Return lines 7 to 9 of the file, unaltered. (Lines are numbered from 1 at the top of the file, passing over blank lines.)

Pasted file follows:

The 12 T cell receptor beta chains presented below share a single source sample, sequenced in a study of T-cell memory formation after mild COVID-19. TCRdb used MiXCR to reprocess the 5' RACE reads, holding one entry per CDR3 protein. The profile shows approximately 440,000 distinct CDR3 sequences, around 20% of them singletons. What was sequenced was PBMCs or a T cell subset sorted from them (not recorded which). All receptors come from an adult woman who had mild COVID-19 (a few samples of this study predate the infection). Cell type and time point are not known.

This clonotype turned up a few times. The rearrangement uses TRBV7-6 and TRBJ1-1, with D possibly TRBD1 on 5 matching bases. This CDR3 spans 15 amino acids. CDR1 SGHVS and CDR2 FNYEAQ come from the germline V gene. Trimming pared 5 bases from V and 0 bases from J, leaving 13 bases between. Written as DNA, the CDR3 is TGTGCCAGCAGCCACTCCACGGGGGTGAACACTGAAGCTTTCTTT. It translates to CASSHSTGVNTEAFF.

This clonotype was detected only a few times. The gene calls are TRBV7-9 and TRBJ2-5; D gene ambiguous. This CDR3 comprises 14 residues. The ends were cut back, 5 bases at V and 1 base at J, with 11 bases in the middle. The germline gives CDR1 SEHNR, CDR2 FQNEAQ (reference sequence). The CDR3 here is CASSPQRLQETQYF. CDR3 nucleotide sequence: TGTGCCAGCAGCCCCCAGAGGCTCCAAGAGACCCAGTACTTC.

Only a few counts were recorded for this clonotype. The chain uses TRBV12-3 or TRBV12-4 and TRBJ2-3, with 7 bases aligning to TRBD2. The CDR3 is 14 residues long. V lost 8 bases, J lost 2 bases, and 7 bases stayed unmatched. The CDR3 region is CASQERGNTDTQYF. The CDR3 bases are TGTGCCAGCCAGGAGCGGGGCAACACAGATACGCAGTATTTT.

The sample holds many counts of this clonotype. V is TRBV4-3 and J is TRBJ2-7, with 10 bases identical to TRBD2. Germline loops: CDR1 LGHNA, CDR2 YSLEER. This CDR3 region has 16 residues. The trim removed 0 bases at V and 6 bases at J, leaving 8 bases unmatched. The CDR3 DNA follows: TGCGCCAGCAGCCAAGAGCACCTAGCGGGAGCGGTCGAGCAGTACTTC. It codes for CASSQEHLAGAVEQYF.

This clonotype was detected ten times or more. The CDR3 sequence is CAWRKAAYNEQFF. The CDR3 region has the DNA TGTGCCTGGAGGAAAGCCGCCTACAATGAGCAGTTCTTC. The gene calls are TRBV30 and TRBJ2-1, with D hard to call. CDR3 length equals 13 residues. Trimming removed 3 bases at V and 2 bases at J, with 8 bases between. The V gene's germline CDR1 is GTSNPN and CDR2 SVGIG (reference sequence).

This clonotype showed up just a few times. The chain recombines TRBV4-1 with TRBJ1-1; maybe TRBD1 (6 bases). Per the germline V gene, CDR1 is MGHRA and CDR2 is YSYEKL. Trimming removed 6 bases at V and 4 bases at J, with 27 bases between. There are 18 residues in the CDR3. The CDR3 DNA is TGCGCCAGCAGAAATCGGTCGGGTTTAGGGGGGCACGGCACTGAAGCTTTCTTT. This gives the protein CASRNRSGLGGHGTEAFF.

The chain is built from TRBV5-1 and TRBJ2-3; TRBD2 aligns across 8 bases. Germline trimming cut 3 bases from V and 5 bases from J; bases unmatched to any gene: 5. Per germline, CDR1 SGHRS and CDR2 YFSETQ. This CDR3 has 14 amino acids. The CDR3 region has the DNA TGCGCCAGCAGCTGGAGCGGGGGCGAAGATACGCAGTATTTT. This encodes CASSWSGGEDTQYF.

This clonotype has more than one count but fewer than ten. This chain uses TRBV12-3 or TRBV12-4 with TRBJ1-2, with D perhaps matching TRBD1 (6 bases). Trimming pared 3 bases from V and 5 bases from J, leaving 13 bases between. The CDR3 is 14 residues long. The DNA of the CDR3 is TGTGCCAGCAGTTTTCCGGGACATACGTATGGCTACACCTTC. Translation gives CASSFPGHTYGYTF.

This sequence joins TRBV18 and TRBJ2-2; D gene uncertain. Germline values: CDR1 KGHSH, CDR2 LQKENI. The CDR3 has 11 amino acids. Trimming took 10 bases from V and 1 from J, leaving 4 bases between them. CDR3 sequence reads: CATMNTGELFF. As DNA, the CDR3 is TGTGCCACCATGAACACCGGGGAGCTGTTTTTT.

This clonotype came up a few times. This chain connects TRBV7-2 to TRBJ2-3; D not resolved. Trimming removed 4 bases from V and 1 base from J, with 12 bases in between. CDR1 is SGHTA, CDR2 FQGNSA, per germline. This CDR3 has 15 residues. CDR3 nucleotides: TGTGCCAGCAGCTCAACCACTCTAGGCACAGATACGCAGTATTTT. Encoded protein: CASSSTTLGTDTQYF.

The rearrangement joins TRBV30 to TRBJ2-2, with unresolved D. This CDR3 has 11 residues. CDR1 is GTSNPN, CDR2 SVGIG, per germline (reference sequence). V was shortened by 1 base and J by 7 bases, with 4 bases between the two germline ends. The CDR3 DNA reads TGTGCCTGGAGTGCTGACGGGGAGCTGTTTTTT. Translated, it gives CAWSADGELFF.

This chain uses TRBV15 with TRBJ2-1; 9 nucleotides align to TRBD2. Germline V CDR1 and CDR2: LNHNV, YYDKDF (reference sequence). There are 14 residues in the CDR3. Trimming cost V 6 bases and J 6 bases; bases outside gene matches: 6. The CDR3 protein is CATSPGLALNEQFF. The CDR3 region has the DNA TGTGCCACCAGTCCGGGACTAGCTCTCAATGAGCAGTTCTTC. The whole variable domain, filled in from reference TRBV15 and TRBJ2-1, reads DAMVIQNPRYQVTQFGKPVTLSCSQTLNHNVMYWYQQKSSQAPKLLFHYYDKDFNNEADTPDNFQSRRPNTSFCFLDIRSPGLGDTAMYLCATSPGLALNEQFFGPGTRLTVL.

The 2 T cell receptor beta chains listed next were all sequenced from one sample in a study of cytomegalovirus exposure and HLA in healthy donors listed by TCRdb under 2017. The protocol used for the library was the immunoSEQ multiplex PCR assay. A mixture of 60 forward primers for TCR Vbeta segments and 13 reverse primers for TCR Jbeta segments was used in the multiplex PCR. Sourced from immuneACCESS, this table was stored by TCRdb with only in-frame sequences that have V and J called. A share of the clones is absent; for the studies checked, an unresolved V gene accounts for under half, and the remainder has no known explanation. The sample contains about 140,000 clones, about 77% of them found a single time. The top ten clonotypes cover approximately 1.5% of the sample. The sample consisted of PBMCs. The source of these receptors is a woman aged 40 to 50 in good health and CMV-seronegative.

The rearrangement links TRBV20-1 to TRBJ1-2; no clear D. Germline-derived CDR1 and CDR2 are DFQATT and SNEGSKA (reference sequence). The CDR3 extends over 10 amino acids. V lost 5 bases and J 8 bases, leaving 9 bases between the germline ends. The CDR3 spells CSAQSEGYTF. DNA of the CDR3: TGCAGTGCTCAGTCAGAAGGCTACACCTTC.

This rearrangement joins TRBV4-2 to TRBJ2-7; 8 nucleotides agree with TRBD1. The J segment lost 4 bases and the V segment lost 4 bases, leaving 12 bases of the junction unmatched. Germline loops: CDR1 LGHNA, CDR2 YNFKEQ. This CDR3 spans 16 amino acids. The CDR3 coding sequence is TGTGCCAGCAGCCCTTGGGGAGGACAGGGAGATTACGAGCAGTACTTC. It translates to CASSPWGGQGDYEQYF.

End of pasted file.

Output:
This clonotype showed up just a few times. The chain recombines TRBV4-1 with TRBJ1-1; maybe TRBD1 (6 bases). Per the germline V gene, CDR1 is MGHRA and CDR2 is YSYEKL. Trimming removed 6 bases at V and 4 bases at J, with 27 bases between. There are 18 residues in the CDR3. The CDR3 DNA is TGCGCCAGCAGAAATCGGTCGGGTTTAGGGGGGCACGGCACTGAAGCTTTCTTT. This gives the protein CASRNRSGLGGHGTEAFF.

The chain is built from TRBV5-1 and TRBJ2-3; TRBD2 aligns across 8 bases. Germline trimming cut 3 bases from V and 5 bases from J; bases unmatched to any gene: 5. Per germline, CDR1 SGHRS and CDR2 YFSETQ. This CDR3 has 14 amino acids. The CDR3 region has the DNA TGCGCCAGCAGCTGGAGCGGGGGCGAAGATACGCAGTATTTT. This encodes CASSWSGGEDTQYF.

This clonotype has more than one count but fewer than ten. This chain uses TRBV12-3 or TRBV12-4 with TRBJ1-2, with D perhaps matching TRBD1 (6 bases). Trimming pared 3 bases from V and 5 bases from J, leaving 13 bases between. The CDR3 is 14 residues long. The DNA of the CDR3 is TGTGCCAGCAGTTTTCCGGGACATACGTATGGCTACACCTTC. Translation gives CASSFPGHTYGYTF.